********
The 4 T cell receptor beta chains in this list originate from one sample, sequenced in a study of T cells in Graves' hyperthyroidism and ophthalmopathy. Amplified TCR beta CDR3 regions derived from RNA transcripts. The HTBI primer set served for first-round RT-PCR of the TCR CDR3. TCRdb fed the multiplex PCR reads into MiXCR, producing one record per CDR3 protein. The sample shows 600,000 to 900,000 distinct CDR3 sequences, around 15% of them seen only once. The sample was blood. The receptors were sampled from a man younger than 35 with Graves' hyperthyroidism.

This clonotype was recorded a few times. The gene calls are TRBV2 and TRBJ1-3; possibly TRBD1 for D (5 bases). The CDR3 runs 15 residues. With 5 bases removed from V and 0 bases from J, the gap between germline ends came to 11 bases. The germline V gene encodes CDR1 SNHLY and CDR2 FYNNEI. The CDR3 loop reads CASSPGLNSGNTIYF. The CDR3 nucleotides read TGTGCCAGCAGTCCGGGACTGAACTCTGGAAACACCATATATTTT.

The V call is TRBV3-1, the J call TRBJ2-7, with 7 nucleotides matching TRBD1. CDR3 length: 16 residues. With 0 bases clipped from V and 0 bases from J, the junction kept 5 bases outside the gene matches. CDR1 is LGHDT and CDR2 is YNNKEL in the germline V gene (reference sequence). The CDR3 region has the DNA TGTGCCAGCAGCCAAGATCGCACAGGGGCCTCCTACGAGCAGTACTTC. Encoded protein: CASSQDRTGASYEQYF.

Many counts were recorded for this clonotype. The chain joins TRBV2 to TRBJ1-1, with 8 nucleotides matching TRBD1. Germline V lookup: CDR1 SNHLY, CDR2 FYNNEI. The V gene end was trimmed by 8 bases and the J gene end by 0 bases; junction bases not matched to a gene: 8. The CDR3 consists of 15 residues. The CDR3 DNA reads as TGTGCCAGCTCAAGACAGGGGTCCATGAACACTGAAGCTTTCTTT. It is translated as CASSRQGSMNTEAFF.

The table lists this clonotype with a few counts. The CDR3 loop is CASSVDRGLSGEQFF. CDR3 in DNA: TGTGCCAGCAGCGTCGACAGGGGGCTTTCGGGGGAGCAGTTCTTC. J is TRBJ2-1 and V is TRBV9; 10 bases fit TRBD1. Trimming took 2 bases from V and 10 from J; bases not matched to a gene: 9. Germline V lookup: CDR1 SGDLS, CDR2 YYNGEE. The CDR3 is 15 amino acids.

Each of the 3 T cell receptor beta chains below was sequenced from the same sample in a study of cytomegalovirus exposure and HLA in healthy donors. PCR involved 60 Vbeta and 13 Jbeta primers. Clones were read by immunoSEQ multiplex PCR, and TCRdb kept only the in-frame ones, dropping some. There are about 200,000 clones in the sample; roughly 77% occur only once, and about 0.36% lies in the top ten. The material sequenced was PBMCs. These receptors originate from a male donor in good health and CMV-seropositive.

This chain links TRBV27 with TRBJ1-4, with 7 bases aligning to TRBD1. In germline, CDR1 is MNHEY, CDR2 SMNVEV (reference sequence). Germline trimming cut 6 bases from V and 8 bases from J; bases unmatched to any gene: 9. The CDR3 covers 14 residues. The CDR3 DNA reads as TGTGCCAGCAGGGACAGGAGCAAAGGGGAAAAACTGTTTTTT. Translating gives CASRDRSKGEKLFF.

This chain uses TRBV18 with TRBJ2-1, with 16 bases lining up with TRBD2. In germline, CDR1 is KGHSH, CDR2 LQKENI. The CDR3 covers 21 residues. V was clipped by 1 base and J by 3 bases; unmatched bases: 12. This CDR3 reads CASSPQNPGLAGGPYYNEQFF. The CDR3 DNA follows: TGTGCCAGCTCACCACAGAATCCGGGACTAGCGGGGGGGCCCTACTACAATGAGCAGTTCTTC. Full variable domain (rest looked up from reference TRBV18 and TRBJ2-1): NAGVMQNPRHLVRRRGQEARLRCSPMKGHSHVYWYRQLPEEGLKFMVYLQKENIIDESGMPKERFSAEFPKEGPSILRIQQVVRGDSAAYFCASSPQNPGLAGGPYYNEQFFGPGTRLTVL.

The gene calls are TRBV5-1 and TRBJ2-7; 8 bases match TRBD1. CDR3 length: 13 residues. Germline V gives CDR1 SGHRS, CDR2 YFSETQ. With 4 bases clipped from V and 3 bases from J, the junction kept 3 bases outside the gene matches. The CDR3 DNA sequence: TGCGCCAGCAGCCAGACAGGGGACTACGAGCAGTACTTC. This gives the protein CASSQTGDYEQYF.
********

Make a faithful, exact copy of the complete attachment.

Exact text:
The 4 T cell receptor beta chains in this list originate from one sample, sequenced in a study of T cells in Graves' hyperthyroidism and ophthalmopathy. Amplified TCR beta CDR3 regions derived from RNA transcripts. The HTBI primer set served for first-round RT-PCR of the TCR CDR3. TCRdb fed the multiplex PCR reads into MiXCR, producing one record per CDR3 protein. The sample shows 600,000 to 900,000 distinct CDR3 sequences, around 15% of them seen only once. The sample was blood. The receptors were sampled from a man younger than 35 with Graves' hyperthyroidism.

This clonotype was recorded a few times. The gene calls are TRBV2 and TRBJ1-3; possibly TRBD1 for D (5 bases). The CDR3 runs 15 residues. With 5 bases removed from V and 0 bases from J, the gap between germline ends came to 11 bases. The germline V gene encodes CDR1 SNHLY and CDR2 FYNNEI. The CDR3 loop reads CASSPGLNSGNTIYF. The CDR3 nucleotides read TGTGCCAGCAGTCCGGGACTGAACTCTGGAAACACCATATATTTT.

The V call is TRBV3-1, the J call TRBJ2-7, with 7 nucleotides matching TRBD1. CDR3 length: 16 residues. With 0 bases clipped from V and 0 bases from J, the junction kept 5 bases outside the gene matches. CDR1 is LGHDT and CDR2 is YNNKEL in the germline V gene (reference sequence). The CDR3 region has the DNA TGTGCCAGCAGCCAAGATCGCACAGGGGCCTCCTACGAGCAGTACTTC. Encoded protein: CASSQDRTGASYEQYF.

Many counts were recorded for this clonotype. The chain joins TRBV2 to TRBJ1-1, with 8 nucleotides matching TRBD1. Germline V lookup: CDR1 SNHLY, CDR2 FYNNEI. The V gene end was trimmed by 8 bases and the J gene end by 0 bases; junction bases not matched to a gene: 8. The CDR3 consists of 15 residues. The CDR3 DNA reads as TGTGCCAGCTCAAGACAGGGGTCCATGAACACTGAAGCTTTCTTT. It is translated as CASSRQGSMNTEAFF.

The table lists this clonotype with a few counts. The CDR3 loop is CASSVDRGLSGEQFF. CDR3 in DNA: TGTGCCAGCAGCGTCGACAGGGGGCTTTCGGGGGAGCAGTTCTTC. J is TRBJ2-1 and V is TRBV9; 10 bases fit TRBD1. Trimming took 2 bases from V and 10 from J; bases not matched to a gene: 9. Germline V lookup: CDR1 SGDLS, CDR2 YYNGEE. The CDR3 is 15 amino acids.

Each of the 3 T cell receptor beta chains below was sequenced from the same sample in a study of cytomegalovirus exposure and HLA in healthy donors. PCR involved 60 Vbeta and 13 Jbeta primers. Clones were read by immunoSEQ multiplex PCR, and TCRdb kept only the in-frame ones, dropping some. There are about 200,000 clones in the sample; roughly 77% occur only once, and about 0.36% lies in the top ten. The material sequenced was PBMCs. These receptors originate from a male donor in good health and CMV-seropositive.

This chain links TRBV27 with TRBJ1-4, with 7 bases aligning to TRBD1. In germline, CDR1 is MNHEY, CDR2 SMNVEV (reference sequence). Germline trimming cut 6 bases from V and 8 bases from J; bases unmatched to any gene: 9. The CDR3 covers 14 residues. The CDR3 DNA reads as TGTGCCAGCAGGGACAGGAGCAAAGGGGAAAAACTGTTTTTT. Translating gives CASRDRSKGEKLFF.

This chain uses TRBV18 with TRBJ2-1, with 16 bases lining up with TRBD2. In germline, CDR1 is KGHSH, CDR2 LQKENI. The CDR3 covers 21 residues. V was clipped by 1 base and J by 3 bases; unmatched bases: 12. This CDR3 reads CASSPQNPGLAGGPYYNEQFF. The CDR3 DNA follows: TGTGCCAGCTCACCACAGAATCCGGGACTAGCGGGGGGGCCCTACTACAATGAGCAGTTCTTC. Full variable domain (rest looked up from reference TRBV18 and TRBJ2-1): NAGVMQNPRHLVRRRGQEARLRCSPMKGHSHVYWYRQLPEEGLKFMVYLQKENIIDESGMPKERFSAEFPKEGPSILRIQQVVRGDSAAYFCASSPQNPGLAGGPYYNEQFFGPGTRLTVL.

The gene calls are TRBV5-1 and TRBJ2-7; 8 bases match TRBD1. CDR3 length: 13 residues. Germline V gives CDR1 SGHRS, CDR2 YFSETQ. With 4 bases clipped from V and 3 bases from J, the junction kept 3 bases outside the gene matches. The CDR3 DNA sequence: TGCGCCAGCAGCCAGACAGGGGACTACGAGCAGTACTTC. This gives the protein CASSQTGDYEQYF.